Evaluating the Testing Effect in the Classroom: An Effective Way to Retrieve Learned Information

*Dr., Sakarya University College of Education, Sakarya, Turkey.
**Dr., Sakarya University, Sakarya, Turkey.
***Res. Assist. Middele East Technical University,Ankara, Turkey.


Problem statement: Evaluation, an important step in educational settings, is usually understood as a process to measure what students know or what they have learned. A variety of methods can be used for assessment and tests are one of the most important and widely-used. While being tested, one may learn or retrieve previously learned information via some mental processes that work on the memory. This phenomenon is called the “testing effect.” Despite some disadvantages, tests can also be used as learning materials. So, we will present our study on the testing effect in the classroom setting.

Purpose of study: The purpose of this study was to investigate whether the testing effect occurs in a classroom setting while using a test consisting of multiple choice and matching questions and a worksheet that summarizes the topic, and also to examine the effects of feedback and time.

Methods: In this study, the testing effect was investigated in a college chemistry course, and 98 pre-service science teachers participated. A pretest, post-test, control group research design was followed to investigate the testing effect. A pre-test that has 100 short-answer questions was performed and students were grouped according to scores from that test. Seven groups (six experimental and one control) were constituted with the requirement that each group had the same average score on the pre-test. An intervening test was applied to four groups (two of them received feedback immediately after the test), a worksheet that summarizes the topic was studied by two groups and one group (control group) had no additional activity. The same pre-test was applied as a post-test to determine final retention. Three groups received this post-test a day later, and the other three experimental groups and the control group received it a week later. Final retention of previously learned information and the effects of testing, receiving feedback and re-studying were investigated.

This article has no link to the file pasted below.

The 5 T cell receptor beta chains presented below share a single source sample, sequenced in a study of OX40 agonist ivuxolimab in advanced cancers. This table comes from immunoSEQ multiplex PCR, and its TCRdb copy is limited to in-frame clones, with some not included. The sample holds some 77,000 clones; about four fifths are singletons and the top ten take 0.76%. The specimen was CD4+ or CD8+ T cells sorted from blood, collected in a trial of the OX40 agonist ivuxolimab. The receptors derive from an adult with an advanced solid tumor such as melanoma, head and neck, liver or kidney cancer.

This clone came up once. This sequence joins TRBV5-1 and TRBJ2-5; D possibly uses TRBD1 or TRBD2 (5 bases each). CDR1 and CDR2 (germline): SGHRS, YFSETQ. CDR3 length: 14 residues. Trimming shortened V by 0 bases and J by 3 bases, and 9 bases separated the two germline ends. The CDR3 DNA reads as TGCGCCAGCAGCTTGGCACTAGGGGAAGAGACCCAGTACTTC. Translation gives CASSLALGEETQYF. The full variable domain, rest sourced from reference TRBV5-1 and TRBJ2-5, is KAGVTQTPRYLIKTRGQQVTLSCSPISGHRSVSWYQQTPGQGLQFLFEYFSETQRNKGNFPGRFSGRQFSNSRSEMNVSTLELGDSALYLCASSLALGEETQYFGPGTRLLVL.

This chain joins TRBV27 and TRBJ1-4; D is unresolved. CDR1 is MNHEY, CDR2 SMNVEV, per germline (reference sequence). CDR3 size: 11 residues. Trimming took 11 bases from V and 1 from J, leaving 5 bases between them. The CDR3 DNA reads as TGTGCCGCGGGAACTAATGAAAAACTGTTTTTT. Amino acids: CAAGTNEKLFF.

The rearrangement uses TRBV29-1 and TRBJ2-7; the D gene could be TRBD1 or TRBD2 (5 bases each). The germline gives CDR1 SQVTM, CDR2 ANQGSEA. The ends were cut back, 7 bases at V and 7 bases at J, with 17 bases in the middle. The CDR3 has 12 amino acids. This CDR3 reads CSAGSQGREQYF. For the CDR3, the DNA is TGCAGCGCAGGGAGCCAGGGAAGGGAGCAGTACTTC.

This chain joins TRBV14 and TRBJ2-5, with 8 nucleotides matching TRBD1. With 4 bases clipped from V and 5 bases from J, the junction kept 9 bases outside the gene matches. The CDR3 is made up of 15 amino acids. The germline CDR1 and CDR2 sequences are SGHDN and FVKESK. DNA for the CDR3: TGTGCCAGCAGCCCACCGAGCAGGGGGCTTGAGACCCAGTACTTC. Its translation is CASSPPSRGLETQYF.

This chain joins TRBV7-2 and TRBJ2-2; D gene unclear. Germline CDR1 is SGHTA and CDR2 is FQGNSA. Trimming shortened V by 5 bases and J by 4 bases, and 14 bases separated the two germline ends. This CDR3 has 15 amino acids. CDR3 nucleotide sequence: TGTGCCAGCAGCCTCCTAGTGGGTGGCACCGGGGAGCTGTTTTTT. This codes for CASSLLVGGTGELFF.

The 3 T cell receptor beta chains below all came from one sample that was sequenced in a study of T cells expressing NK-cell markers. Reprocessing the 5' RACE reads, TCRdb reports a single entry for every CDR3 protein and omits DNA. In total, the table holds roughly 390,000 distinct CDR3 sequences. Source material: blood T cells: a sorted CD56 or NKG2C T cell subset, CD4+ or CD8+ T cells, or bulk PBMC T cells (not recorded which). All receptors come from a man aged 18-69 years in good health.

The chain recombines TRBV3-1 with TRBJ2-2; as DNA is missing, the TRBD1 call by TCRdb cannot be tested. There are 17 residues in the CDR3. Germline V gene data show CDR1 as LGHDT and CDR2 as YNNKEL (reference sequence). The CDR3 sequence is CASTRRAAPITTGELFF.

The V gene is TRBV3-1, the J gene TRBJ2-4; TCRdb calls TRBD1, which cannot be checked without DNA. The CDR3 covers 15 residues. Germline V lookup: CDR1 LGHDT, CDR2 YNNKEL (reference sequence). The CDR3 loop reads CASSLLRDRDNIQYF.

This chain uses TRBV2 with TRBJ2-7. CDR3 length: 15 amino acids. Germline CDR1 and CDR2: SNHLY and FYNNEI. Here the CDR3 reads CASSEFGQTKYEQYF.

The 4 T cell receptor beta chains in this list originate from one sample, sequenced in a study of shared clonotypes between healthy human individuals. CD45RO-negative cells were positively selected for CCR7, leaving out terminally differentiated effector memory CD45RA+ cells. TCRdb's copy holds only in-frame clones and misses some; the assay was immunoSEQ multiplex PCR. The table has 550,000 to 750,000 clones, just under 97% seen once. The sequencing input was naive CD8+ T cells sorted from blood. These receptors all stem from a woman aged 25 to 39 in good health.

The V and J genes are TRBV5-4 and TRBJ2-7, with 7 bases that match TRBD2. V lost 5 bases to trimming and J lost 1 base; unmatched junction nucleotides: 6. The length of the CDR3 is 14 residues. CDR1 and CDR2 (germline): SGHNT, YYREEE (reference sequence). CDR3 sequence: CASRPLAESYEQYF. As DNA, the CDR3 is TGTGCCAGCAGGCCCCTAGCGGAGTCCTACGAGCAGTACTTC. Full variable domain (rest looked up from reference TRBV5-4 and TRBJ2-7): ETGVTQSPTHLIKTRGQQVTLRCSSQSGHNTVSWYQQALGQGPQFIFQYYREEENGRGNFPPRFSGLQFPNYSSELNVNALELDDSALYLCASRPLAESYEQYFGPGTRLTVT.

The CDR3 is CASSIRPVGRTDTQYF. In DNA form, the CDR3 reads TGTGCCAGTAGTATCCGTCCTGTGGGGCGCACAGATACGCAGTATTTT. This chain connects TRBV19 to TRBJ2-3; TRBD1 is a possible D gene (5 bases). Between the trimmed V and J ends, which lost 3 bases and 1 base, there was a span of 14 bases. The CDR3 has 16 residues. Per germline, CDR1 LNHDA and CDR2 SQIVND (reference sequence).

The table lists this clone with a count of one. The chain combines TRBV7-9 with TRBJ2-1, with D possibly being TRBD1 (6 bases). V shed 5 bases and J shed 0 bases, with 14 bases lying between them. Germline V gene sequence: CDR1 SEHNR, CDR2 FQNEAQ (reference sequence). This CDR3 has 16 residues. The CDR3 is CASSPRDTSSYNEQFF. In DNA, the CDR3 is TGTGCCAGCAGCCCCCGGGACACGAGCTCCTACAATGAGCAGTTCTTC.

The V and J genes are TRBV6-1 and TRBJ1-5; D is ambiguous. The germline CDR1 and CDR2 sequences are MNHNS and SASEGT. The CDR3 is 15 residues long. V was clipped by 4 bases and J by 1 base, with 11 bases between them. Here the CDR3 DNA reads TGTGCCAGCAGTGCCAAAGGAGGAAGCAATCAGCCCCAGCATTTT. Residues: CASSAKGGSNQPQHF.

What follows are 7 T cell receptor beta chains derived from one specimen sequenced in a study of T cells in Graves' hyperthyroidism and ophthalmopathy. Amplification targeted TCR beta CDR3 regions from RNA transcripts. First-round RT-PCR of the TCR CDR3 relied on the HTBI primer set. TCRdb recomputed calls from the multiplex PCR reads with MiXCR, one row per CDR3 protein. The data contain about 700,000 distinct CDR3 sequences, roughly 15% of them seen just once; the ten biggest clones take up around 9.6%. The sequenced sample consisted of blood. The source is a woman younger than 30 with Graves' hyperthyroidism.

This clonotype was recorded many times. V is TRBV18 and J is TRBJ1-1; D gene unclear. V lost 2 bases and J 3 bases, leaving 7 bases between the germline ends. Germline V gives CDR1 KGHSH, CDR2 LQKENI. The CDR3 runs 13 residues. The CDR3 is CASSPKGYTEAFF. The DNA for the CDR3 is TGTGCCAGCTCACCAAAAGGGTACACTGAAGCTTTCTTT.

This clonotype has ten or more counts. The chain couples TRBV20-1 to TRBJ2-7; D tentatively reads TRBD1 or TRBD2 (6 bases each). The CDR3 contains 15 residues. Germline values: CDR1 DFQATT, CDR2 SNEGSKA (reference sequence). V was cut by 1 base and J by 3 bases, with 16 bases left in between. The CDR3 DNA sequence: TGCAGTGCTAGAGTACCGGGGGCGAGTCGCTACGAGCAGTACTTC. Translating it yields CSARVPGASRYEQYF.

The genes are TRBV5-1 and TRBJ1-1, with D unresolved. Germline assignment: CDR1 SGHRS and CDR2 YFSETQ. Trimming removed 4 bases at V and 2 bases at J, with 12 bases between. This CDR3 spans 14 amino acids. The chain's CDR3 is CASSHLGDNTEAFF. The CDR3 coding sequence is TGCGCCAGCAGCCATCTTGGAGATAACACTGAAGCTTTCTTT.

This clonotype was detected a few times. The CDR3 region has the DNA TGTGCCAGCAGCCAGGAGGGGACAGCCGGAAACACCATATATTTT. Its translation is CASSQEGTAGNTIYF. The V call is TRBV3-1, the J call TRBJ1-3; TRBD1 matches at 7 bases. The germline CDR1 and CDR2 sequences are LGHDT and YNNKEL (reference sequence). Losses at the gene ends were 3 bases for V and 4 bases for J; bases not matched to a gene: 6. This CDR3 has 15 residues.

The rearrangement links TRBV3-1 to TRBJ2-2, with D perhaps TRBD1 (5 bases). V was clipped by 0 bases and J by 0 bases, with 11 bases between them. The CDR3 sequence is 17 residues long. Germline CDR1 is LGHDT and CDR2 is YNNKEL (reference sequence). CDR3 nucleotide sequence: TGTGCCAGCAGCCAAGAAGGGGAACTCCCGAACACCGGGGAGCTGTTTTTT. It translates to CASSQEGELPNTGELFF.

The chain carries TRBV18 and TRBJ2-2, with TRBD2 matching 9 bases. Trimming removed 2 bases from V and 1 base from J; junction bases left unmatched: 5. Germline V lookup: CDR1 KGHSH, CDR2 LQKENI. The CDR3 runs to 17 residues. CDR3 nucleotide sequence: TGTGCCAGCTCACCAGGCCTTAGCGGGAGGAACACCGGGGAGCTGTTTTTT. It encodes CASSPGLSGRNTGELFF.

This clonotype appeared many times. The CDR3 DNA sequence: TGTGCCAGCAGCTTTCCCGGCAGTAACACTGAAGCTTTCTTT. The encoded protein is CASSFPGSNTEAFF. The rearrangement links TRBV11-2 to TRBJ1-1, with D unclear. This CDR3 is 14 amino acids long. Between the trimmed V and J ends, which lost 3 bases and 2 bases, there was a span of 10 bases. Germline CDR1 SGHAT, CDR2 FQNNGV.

Finding and Results: The results of this study showed that exposing students to supporting practices has a positive effect on retention of previously learned information regardless of the type of the practice. Specifically, tests, which educational professionals frequently use to assess their students’ learning, should be used to support teaching and learning processes instead of just to determine the level of learning.

Conclusions and Recommendation: The results have important implications for classroom practice. That is, since much research supports the claim that testing has an important effect on students’ retention of previously learned information, it, therefore, should be used to improve classroom practices, and support teaching and learning processes.

Keywords: Testing effect, feedback, retrieval, retention, science education.